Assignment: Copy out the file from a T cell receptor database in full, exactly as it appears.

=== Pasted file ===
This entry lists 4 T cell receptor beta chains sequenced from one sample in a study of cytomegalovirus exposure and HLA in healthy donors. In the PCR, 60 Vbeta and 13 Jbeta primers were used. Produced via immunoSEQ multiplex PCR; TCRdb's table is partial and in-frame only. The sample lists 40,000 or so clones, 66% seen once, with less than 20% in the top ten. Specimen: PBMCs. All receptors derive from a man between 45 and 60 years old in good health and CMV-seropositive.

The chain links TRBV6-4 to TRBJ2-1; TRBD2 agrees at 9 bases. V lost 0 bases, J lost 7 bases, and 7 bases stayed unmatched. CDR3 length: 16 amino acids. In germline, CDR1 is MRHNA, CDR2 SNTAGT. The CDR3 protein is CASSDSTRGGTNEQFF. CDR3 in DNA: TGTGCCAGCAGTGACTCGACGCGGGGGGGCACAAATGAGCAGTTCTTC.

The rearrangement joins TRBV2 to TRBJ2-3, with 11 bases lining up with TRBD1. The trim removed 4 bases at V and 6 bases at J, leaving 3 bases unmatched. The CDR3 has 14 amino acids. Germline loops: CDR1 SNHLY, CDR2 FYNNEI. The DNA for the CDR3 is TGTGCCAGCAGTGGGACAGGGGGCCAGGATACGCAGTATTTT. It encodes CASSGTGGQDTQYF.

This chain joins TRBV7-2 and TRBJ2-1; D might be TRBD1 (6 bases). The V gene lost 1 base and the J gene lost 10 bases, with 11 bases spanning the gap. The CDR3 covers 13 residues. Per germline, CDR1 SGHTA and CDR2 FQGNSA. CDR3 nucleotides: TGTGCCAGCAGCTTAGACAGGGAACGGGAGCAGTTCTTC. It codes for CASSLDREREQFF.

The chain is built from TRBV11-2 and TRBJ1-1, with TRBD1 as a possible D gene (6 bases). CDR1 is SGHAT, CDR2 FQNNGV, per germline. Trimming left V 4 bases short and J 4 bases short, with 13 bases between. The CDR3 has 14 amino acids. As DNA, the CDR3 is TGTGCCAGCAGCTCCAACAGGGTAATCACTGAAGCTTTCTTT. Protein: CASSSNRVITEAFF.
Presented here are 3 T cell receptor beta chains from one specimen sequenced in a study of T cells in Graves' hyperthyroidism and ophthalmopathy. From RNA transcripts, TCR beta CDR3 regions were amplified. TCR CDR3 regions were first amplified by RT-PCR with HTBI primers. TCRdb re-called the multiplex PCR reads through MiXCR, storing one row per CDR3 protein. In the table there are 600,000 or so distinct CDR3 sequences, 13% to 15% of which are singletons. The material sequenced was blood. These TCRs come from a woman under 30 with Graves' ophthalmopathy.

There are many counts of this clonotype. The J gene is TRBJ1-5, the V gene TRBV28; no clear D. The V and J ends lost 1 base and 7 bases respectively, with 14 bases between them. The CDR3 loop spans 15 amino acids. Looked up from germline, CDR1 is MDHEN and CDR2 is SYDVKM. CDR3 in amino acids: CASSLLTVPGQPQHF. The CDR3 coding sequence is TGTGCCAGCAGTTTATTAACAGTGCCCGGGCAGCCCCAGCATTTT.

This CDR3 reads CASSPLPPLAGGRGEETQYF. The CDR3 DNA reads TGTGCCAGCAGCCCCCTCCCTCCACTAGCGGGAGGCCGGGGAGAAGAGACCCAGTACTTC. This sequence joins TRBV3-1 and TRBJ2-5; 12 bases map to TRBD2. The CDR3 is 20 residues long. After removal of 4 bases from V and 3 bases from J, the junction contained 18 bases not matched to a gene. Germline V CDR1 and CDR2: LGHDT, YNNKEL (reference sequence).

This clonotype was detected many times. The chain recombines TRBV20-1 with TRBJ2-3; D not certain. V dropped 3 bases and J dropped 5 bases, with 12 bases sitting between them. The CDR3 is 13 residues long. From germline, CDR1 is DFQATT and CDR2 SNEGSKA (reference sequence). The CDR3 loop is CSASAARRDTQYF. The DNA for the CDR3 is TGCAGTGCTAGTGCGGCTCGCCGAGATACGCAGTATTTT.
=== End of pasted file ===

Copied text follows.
This entry lists 4 T cell receptor beta chains sequenced from one sample in a study of cytomegalovirus exposure and HLA in healthy donors. In the PCR, 60 Vbeta and 13 Jbeta primers were used. Produced via immunoSEQ multiplex PCR; TCRdb's table is partial and in-frame only. The sample lists 40,000 or so clones, 66% seen once, with less than 20% in the top ten. Specimen: PBMCs. All receptors derive from a man between 45 and 60 years old in good health and CMV-seropositive.

The chain links TRBV6-4 to TRBJ2-1; TRBD2 agrees at 9 bases. V lost 0 bases, J lost 7 bases, and 7 bases stayed unmatched. CDR3 length: 16 amino acids. In germline, CDR1 is MRHNA, CDR2 SNTAGT. The CDR3 protein is CASSDSTRGGTNEQFF. CDR3 in DNA: TGTGCCAGCAGTGACTCGACGCGGGGGGGCACAAATGAGCAGTTCTTC.

The rearrangement joins TRBV2 to TRBJ2-3, with 11 bases lining up with TRBD1. The trim removed 4 bases at V and 6 bases at J, leaving 3 bases unmatched. The CDR3 has 14 amino acids. Germline loops: CDR1 SNHLY, CDR2 FYNNEI. The DNA for the CDR3 is TGTGCCAGCAGTGGGACAGGGGGCCAGGATACGCAGTATTTT. It encodes CASSGTGGQDTQYF.

This chain joins TRBV7-2 and TRBJ2-1; D might be TRBD1 (6 bases). The V gene lost 1 base and the J gene lost 10 bases, with 11 bases spanning the gap. The CDR3 covers 13 residues. Per germline, CDR1 SGHTA and CDR2 FQGNSA. CDR3 nucleotides: TGTGCCAGCAGCTTAGACAGGGAACGGGAGCAGTTCTTC. It codes for CASSLDREREQFF.

The chain is built from TRBV11-2 and TRBJ1-1, with TRBD1 as a possible D gene (6 bases). CDR1 is SGHAT, CDR2 FQNNGV, per germline. Trimming left V 4 bases short and J 4 bases short, with 13 bases between. The CDR3 has 14 amino acids. As DNA, the CDR3 is TGTGCCAGCAGCTCCAACAGGGTAATCACTGAAGCTTTCTTT. Protein: CASSSNRVITEAFF.
Presented here are 3 T cell receptor beta chains from one specimen sequenced in a study of T cells in Graves' hyperthyroidism and ophthalmopathy. From RNA transcripts, TCR beta CDR3 regions were amplified. TCR CDR3 regions were first amplified by RT-PCR with HTBI primers. TCRdb re-called the multiplex PCR reads through MiXCR, storing one row per CDR3 protein. In the table there are 600,000 or so distinct CDR3 sequences, 13% to 15% of which are singletons. The material sequenced was blood. These TCRs come from a woman under 30 with Graves' ophthalmopathy.

There are many counts of this clonotype. The J gene is TRBJ1-5, the V gene TRBV28; no clear D. The V and J ends lost 1 base and 7 bases respectively, with 14 bases between them. The CDR3 loop spans 15 amino acids. Looked up from germline, CDR1 is MDHEN and CDR2 is SYDVKM. CDR3 in amino acids: CASSLLTVPGQPQHF. The CDR3 coding sequence is TGTGCCAGCAGTTTATTAACAGTGCCCGGGCAGCCCCAGCATTTT.

This CDR3 reads CASSPLPPLAGGRGEETQYF. The CDR3 DNA reads TGTGCCAGCAGCCCCCTCCCTCCACTAGCGGGAGGCCGGGGAGAAGAGACCCAGTACTTC. This sequence joins TRBV3-1 and TRBJ2-5; 12 bases map to TRBD2. The CDR3 is 20 residues long. After removal of 4 bases from V and 3 bases from J, the junction contained 18 bases not matched to a gene. Germline V CDR1 and CDR2: LGHDT, YNNKEL (reference sequence).

This clonotype was detected many times. The chain recombines TRBV20-1 with TRBJ2-3; D not certain. V dropped 3 bases and J dropped 5 bases, with 12 bases sitting between them. The CDR3 is 13 residues long. From germline, CDR1 is DFQATT and CDR2 SNEGSKA (reference sequence). The CDR3 loop is CSASAARRDTQYF. The DNA for the CDR3 is TGCAGTGCTAGTGCGGCTCGCCGAGATACGCAGTATTTT.